Adherence to antimalarial chemoprophylaxis among Israeli travelers visiting malaria-endemic areas

Sobhi Khoury*, Shiran Kaplan, Ronit Zaidenstein, Erica Cohen, Dinni Tischler-Aurkin, Rivka Sheffer, Lewis Mathew, Zohar Mor

*Corresponding author for this work

Research output: Contribution to journalArticlepeer-review


Background: Travelers are recommended to take antimalarial chemoprophylaxis (AMC) when traveling to endemic areas. Methods: This prospective comparative cohort study included 400 Israeli travelers to malaria-endemic areas, recruited in pre-travel clinics. They were contacted within one month following their return and asked about their actual adherence and the reasons for non-adherence. Results: Of 400 travelers with a mean age of 24.6 [SD = 4] years, 201 (50.2%) were men and 328 (82%) were singles. The majority (N = 185, 46.3%) traveled with friends, and the most common travel destination was southeast Asia (N = 267, 66.8%). Most travelers (N = 340, 85%) did not adhere to the AMC. In the multivariate analysis, non-adherence was found to be significantly associated with traveling solo or with friends, traveling to southeast Asia and longer travel duration. The most common reason for non-adherence among travelers was the perception that the risk of contracting malaria is low (N = 251, 73.8%). Conclusion: In this study, 85% of the Israeli travelers did not adhere to the AMC, especially those traveling solo or with friends, visiting southeast Asia and for a long period. Counselors at the pre-travel clinics should stress the importance of AMC in highly endemic countries and consider alternative treatment strategies, especially in low risk areas or long duration travel, such as short-term schedule or reserve AMC for field trips.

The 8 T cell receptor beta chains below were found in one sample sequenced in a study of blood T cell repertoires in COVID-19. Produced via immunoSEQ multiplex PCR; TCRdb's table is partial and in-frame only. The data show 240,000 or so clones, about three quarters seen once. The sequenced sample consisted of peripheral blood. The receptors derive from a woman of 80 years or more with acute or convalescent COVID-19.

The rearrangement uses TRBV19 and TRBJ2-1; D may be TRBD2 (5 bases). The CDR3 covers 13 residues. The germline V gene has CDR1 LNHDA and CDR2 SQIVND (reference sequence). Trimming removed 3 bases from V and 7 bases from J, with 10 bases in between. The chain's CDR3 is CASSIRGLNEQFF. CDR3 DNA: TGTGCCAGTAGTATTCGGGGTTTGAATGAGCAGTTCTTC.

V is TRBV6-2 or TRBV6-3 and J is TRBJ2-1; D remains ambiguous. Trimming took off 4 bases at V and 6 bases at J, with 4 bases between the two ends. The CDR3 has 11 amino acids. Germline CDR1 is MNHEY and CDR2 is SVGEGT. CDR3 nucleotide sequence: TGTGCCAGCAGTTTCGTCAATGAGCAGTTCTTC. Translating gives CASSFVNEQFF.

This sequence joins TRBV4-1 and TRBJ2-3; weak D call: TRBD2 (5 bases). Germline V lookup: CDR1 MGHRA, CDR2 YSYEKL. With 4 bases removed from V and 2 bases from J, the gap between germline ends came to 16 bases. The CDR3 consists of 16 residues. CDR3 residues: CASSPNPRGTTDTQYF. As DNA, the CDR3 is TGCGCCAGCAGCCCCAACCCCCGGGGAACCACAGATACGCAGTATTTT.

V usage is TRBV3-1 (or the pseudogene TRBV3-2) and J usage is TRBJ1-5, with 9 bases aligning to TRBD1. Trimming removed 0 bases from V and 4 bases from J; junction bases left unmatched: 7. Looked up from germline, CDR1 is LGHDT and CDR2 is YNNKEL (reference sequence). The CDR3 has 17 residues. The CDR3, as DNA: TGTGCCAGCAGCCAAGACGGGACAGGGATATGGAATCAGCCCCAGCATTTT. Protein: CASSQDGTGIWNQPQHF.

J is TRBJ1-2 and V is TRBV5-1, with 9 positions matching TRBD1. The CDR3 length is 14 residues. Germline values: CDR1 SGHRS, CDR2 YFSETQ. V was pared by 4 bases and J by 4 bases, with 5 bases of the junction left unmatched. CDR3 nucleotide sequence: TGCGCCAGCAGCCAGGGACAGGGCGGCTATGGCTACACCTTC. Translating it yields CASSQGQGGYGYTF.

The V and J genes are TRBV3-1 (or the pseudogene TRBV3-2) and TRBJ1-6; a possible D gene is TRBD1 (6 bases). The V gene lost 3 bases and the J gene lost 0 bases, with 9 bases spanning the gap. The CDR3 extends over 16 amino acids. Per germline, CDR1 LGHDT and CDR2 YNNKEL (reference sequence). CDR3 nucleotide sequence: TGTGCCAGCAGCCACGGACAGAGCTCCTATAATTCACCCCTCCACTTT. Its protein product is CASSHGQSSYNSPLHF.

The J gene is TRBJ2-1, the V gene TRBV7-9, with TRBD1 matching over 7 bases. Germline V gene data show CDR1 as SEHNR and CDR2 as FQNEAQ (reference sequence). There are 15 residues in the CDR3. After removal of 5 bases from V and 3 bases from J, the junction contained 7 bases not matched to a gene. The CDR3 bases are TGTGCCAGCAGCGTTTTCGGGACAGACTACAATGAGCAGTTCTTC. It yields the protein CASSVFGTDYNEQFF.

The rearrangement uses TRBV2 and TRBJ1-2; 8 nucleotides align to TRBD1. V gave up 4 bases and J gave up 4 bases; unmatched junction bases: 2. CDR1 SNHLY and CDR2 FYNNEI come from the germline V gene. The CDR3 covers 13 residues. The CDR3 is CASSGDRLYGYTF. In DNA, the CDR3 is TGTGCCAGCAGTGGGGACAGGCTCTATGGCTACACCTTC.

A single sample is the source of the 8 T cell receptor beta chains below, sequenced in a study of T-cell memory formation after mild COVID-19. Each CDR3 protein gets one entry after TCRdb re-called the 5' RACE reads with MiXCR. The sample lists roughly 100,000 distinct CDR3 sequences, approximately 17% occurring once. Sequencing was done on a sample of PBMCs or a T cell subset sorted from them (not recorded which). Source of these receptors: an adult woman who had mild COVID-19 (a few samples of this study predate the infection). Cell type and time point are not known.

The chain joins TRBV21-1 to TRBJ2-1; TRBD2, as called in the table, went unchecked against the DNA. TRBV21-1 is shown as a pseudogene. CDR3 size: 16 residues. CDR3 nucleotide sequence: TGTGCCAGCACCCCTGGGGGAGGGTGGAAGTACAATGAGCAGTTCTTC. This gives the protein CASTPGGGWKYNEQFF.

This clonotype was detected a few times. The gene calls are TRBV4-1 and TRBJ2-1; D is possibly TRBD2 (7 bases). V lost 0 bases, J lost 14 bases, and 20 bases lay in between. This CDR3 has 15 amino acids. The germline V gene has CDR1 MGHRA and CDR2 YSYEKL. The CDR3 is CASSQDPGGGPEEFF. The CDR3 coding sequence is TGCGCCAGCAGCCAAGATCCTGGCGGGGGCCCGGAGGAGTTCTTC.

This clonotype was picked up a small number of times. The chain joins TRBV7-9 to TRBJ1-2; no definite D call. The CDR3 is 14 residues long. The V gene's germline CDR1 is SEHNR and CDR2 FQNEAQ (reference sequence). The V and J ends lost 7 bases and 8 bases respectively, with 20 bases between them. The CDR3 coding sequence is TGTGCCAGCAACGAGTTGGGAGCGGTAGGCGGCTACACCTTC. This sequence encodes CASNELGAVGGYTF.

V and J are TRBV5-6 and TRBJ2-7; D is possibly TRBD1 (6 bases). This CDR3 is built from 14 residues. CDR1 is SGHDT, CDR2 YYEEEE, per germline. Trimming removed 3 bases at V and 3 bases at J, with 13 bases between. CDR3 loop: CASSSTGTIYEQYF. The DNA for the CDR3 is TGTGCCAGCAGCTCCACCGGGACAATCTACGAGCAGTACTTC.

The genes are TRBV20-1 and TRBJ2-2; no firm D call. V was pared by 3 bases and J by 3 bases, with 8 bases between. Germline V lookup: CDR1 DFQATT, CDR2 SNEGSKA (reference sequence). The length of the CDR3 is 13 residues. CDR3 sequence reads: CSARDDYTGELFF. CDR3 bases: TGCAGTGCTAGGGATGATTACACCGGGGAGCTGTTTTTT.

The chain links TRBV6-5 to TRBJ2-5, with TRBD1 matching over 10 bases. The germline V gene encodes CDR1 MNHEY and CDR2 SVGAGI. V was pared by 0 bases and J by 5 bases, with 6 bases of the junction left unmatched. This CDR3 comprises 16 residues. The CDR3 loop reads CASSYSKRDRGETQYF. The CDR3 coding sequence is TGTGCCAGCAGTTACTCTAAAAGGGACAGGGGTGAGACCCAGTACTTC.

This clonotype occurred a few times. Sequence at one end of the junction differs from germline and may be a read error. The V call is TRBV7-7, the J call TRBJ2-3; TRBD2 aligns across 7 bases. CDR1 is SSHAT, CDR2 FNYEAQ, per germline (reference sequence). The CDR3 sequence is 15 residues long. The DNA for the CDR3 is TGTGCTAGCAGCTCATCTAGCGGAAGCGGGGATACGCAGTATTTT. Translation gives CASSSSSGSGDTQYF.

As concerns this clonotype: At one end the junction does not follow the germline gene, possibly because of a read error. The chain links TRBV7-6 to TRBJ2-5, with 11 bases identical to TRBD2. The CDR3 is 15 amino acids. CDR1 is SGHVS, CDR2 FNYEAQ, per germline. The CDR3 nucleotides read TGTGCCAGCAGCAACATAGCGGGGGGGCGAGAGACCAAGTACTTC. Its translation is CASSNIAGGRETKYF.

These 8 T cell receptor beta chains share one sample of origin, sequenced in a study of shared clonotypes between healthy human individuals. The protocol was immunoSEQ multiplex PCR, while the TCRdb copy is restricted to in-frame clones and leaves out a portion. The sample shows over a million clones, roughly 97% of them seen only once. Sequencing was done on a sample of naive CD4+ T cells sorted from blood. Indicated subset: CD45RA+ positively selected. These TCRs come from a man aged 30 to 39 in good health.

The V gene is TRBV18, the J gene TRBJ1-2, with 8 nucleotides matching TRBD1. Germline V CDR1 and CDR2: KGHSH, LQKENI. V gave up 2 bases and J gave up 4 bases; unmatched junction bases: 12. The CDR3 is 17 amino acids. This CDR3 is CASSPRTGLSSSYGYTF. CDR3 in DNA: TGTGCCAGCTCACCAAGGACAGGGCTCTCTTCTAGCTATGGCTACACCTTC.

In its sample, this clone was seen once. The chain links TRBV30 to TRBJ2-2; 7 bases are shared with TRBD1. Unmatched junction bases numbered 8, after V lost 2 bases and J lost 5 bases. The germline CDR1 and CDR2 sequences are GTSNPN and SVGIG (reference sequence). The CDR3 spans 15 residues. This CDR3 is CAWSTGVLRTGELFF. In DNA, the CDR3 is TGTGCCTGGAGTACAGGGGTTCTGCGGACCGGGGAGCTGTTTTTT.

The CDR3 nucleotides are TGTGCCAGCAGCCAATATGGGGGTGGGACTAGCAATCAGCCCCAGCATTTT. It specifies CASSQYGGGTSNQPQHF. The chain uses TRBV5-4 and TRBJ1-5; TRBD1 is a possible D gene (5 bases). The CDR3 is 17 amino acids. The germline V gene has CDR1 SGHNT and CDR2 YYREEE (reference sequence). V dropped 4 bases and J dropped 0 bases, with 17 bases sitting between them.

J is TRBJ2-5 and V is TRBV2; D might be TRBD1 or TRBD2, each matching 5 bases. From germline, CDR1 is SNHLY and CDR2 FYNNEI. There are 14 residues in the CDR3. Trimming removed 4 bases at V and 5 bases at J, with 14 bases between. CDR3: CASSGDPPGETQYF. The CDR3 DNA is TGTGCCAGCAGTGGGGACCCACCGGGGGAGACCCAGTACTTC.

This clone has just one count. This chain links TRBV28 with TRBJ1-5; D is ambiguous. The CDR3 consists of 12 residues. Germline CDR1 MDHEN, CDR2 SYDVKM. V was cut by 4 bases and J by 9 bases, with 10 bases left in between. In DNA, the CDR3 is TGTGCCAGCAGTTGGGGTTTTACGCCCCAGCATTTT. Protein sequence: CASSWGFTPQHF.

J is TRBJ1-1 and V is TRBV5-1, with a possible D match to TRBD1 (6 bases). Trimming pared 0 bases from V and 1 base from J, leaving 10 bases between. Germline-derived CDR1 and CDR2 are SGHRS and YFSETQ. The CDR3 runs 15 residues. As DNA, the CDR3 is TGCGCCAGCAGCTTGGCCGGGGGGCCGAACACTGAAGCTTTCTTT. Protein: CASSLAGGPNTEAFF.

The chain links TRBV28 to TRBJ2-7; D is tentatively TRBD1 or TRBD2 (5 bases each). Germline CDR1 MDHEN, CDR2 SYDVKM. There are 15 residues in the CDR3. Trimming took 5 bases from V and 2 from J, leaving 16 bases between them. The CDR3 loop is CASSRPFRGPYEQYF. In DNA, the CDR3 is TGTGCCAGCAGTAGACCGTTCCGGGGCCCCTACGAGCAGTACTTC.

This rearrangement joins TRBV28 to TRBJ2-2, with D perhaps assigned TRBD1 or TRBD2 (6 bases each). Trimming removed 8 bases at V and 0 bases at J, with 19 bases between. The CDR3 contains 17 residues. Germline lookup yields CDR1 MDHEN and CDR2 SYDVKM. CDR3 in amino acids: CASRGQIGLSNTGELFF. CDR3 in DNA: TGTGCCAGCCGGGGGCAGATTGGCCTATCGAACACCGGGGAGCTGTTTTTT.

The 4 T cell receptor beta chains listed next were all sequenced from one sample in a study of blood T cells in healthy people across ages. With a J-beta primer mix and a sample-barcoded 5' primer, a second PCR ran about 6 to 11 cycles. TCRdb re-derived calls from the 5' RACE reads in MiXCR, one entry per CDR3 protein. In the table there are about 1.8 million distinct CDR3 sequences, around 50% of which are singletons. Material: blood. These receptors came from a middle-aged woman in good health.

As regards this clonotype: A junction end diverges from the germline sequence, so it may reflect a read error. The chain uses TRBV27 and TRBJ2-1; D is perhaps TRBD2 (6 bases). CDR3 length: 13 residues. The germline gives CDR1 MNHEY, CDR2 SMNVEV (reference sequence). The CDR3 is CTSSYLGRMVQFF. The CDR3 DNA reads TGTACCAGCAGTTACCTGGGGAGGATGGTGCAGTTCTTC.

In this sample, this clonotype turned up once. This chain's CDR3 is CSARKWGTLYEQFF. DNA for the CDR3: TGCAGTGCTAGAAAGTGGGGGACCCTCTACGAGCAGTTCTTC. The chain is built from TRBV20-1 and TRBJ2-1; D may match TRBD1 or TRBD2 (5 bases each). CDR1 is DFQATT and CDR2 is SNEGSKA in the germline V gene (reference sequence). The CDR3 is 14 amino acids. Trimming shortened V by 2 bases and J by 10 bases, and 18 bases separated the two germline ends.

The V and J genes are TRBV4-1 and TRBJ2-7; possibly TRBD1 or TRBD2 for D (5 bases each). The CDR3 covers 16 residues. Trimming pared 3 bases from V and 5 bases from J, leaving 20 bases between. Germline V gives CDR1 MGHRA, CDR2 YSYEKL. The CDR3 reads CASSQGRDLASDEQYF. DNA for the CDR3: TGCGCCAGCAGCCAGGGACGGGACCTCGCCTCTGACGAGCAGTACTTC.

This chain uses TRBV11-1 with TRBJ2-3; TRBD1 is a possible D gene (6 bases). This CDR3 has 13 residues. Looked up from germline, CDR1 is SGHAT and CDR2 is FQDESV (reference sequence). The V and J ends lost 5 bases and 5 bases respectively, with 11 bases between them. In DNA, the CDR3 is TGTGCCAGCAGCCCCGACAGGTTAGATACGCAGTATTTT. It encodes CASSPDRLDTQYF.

Original languageEnglish
Article number102193
JournalTravel Medicine and Infectious Disease
StatePublished - 1 Nov 2021


  • Backpacker
  • Compliance
  • Endemic
  • Prevention
  • Prophylaxis


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